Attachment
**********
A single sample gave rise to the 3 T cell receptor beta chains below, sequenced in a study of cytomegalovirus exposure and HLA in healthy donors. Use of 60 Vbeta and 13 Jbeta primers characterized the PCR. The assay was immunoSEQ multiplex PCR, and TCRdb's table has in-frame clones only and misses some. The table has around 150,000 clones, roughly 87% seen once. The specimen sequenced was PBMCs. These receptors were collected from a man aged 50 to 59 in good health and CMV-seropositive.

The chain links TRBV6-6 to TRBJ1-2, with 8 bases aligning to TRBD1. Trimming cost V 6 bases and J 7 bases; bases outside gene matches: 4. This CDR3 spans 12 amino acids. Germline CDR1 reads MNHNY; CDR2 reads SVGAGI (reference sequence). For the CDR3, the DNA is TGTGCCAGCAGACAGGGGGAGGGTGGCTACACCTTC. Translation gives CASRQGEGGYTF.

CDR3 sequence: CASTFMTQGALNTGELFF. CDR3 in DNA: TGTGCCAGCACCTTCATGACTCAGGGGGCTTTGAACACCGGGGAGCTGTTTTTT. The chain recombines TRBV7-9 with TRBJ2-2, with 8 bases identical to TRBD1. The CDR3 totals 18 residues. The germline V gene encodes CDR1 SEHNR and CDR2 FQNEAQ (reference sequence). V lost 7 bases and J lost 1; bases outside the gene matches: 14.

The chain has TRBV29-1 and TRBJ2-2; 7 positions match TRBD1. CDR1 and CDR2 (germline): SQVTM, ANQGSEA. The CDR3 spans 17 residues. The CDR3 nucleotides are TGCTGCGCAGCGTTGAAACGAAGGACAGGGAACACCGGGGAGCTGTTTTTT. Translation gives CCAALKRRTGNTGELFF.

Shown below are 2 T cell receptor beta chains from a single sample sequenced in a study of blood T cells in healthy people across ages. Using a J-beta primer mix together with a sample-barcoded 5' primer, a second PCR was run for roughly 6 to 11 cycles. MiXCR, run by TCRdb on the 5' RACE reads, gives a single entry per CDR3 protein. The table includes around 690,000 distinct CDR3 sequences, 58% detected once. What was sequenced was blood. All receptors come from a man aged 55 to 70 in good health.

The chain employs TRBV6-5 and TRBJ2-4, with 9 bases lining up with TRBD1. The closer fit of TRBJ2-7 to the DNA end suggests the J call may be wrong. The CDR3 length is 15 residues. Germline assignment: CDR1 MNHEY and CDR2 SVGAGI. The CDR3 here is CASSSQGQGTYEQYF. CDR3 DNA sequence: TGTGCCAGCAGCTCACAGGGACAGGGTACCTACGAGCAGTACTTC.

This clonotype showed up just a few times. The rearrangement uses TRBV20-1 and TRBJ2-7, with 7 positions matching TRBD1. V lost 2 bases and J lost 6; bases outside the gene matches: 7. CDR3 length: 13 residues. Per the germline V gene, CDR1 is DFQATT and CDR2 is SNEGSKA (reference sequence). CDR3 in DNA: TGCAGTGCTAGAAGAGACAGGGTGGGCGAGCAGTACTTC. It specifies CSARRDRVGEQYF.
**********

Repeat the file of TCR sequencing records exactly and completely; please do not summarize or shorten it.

A single sample gave rise to the 3 T cell receptor beta chains below, sequenced in a study of cytomegalovirus exposure and HLA in healthy donors. Use of 60 Vbeta and 13 Jbeta primers characterized the PCR. The assay was immunoSEQ multiplex PCR, and TCRdb's table has in-frame clones only and misses some. The table has around 150,000 clones, roughly 87% seen once. The specimen sequenced was PBMCs. These receptors were collected from a man aged 50 to 59 in good health and CMV-seropositive.

The chain links TRBV6-6 to TRBJ1-2, with 8 bases aligning to TRBD1. Trimming cost V 6 bases and J 7 bases; bases outside gene matches: 4. This CDR3 spans 12 amino acids. Germline CDR1 reads MNHNY; CDR2 reads SVGAGI (reference sequence). For the CDR3, the DNA is TGTGCCAGCAGACAGGGGGAGGGTGGCTACACCTTC. Translation gives CASRQGEGGYTF.

CDR3 sequence: CASTFMTQGALNTGELFF. CDR3 in DNA: TGTGCCAGCACCTTCATGACTCAGGGGGCTTTGAACACCGGGGAGCTGTTTTTT. The chain recombines TRBV7-9 with TRBJ2-2, with 8 bases identical to TRBD1. The CDR3 totals 18 residues. The germline V gene encodes CDR1 SEHNR and CDR2 FQNEAQ (reference sequence). V lost 7 bases and J lost 1; bases outside the gene matches: 14.

The chain has TRBV29-1 and TRBJ2-2; 7 positions match TRBD1. CDR1 and CDR2 (germline): SQVTM, ANQGSEA. The CDR3 spans 17 residues. The CDR3 nucleotides are TGCTGCGCAGCGTTGAAACGAAGGACAGGGAACACCGGGGAGCTGTTTTTT. Translation gives CCAALKRRTGNTGELFF.

Shown below are 2 T cell receptor beta chains from a single sample sequenced in a study of blood T cells in healthy people across ages. Using a J-beta primer mix together with a sample-barcoded 5' primer, a second PCR was run for roughly 6 to 11 cycles. MiXCR, run by TCRdb on the 5' RACE reads, gives a single entry per CDR3 protein. The table includes around 690,000 distinct CDR3 sequences, 58% detected once. What was sequenced was blood. All receptors come from a man aged 55 to 70 in good health.

The chain employs TRBV6-5 and TRBJ2-4, with 9 bases lining up with TRBD1. The closer fit of TRBJ2-7 to the DNA end suggests the J call may be wrong. The CDR3 length is 15 residues. Germline assignment: CDR1 MNHEY and CDR2 SVGAGI. The CDR3 here is CASSSQGQGTYEQYF. CDR3 DNA sequence: TGTGCCAGCAGCTCACAGGGACAGGGTACCTACGAGCAGTACTTC.

This clonotype showed up just a few times. The rearrangement uses TRBV20-1 and TRBJ2-7, with 7 positions matching TRBD1. V lost 2 bases and J lost 6; bases outside the gene matches: 7. CDR3 length: 13 residues. Per the germline V gene, CDR1 is DFQATT and CDR2 is SNEGSKA (reference sequence). CDR3 in DNA: TGCAGTGCTAGAAGAGACAGGGTGGGCGAGCAGTACTTC. It specifies CSARRDRVGEQYF.